In the Four Corners region of the American Southwest a Native-American culture known as the Anasazi once thrived. There, for centuries, Anasazi people tended to their fields along the ridgeline of Mesa Verde and other plateaus. Over time, the Anasazi people developed an effective agricultural model as well as a complex culture. The Anasazi culture featured a society built around their farming methods as well as their unique living places sited along isolated and nearly inaccessible cliffs. Later, for reasons that are not completely clear, the Anasazi people left their ancestral homeland and moved to other parts of the Southwest. Once relocated the Anasazi disappeared and remain only in the form of their hypothetical descendents such as the Zuni and Hopi tribes. Why did the Anasazi culture rise in the region it did? What caused the Anasazi to move to the remote cliff villages? How did the Anasazi determine that life in their homelands was no longer viable? These, and other questions about this nearly mythological people, are addressed in this slim volume. Written as a portion of the "Events That Shaped America" series this book is a reasonable introduction to a fascinating Native-American culture. Readers with an interest in deeper information on this same subject should turn their attention to a book of the same title that Dale Anderson has recently written for the "Landmark Events in American History" series published by an affiliated company. However, readers just beginning to study this portion of Native-American history will do well to peruse this concise and illustrated work. 2003, Gareth Stevens, Romaneck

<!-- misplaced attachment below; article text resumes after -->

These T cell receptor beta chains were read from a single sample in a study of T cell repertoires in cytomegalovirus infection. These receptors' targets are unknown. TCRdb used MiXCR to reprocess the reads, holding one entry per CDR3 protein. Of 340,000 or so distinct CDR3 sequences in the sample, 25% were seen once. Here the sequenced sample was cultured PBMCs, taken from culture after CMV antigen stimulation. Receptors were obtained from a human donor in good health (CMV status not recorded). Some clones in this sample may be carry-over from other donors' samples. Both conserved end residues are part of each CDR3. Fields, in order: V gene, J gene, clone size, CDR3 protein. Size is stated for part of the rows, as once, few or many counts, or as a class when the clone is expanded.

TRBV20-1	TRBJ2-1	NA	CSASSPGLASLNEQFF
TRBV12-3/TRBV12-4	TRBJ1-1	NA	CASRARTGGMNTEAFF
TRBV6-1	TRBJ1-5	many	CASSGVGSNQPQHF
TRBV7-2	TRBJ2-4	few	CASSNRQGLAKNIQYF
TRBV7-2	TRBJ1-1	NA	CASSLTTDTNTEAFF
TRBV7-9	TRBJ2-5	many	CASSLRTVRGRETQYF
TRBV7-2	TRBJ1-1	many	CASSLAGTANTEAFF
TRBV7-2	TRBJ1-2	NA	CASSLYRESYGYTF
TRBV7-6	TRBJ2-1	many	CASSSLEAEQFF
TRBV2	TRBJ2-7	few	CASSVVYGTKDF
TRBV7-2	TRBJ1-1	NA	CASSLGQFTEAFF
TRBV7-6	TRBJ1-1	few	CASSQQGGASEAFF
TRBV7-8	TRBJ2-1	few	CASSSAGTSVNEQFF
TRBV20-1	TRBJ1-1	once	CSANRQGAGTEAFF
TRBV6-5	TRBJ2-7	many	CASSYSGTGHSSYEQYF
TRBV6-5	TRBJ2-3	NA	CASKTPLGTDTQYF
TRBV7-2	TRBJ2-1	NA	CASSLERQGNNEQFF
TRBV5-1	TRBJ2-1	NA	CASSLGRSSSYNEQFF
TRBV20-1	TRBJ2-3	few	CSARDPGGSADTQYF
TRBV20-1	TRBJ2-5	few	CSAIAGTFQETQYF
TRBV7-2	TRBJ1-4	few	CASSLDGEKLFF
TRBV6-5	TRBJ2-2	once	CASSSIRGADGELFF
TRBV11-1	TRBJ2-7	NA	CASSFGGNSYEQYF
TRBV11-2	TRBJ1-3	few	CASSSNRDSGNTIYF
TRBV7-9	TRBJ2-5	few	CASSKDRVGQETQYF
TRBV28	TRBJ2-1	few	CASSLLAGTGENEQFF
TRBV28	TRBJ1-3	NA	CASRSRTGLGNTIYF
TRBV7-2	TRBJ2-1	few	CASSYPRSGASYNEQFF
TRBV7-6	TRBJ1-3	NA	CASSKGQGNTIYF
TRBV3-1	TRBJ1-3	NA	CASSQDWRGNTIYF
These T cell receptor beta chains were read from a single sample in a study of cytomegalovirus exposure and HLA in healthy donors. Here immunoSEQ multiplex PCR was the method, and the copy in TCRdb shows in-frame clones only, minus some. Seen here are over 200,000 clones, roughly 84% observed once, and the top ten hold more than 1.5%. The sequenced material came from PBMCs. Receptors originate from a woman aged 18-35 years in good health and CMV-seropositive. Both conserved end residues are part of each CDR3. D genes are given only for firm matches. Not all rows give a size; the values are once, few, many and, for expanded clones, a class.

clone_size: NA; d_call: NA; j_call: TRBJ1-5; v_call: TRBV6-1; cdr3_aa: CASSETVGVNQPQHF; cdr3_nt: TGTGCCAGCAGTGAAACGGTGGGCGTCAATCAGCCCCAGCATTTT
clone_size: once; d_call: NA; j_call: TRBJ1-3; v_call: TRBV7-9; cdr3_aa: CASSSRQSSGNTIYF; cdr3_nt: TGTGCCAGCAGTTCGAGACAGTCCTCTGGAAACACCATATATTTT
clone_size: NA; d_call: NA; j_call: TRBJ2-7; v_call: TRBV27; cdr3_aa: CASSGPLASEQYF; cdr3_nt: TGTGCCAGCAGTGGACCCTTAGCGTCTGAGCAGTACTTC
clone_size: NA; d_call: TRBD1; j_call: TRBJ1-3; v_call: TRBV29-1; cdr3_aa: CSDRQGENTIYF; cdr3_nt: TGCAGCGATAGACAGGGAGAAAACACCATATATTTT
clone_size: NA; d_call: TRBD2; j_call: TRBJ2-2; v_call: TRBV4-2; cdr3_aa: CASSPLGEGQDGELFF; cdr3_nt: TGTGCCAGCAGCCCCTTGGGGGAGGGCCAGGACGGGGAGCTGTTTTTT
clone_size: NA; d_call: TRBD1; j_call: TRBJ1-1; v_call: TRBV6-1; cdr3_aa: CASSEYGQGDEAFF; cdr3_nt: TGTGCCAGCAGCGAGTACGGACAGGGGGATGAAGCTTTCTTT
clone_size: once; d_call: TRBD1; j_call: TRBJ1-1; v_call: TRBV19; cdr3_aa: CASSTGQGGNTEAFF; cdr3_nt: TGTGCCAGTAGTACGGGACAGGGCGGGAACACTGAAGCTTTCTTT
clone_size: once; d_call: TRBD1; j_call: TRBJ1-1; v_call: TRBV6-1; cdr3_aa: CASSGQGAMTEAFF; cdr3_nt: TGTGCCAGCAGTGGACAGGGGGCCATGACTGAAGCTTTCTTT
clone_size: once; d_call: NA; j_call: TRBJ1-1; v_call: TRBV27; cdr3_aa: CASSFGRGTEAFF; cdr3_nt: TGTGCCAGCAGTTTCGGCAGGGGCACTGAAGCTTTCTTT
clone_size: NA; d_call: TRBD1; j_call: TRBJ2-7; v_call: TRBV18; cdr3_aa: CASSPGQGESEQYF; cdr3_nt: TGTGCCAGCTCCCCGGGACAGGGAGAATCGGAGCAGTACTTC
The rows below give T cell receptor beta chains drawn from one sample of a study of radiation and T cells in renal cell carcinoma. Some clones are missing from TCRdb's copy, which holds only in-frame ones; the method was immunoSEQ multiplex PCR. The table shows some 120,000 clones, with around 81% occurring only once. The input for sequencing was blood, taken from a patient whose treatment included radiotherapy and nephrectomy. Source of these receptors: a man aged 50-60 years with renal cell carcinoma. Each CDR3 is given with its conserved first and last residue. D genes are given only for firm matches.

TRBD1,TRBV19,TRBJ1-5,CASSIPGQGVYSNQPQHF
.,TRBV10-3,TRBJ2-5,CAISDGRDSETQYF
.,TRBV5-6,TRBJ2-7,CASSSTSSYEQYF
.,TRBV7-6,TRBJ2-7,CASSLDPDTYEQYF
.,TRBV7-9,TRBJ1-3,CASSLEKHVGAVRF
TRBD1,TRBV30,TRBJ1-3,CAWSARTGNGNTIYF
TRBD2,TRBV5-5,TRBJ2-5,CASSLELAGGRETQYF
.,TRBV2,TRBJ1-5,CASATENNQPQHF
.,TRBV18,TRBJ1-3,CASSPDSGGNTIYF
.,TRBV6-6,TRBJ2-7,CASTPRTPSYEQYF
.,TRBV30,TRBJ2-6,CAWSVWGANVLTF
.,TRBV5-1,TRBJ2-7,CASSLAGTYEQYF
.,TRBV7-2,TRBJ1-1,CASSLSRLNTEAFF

School Library Journal
Gr 3-5-In the first book, the authors highlight what is known about the Anasazi people who lived in Colorado dating back to 500 B.C.E. Why and how they chose to settle the Mesa Verde is explained, and why they changed from pithouses to adobe pueblos is addressed. Color photos of the land and artifacts dot each page. The first chapter of Gold Rush discusses the history of California, followed by the discovery of gold at Sutter's Mill. The author then discusses the positive and negative effects of the discovery on the state and the nation in general, on the lives of the miners, and what happened when the gold ran out. Photographs, cartoons, drawings, and reproductions in color and black and white, all with lengthy captions, are found throughout. In both books, focus boxes and quotes appear on almost every page. Activities that children probably won't do unless assigned for homework are provided in the end pages. If these titles meet your curriculum needs, they will be useful resources for reports.-Sandra Welzenbach, Villarreal Elementary School, San Antonio, TX Copyright 2003 Reed Business Information.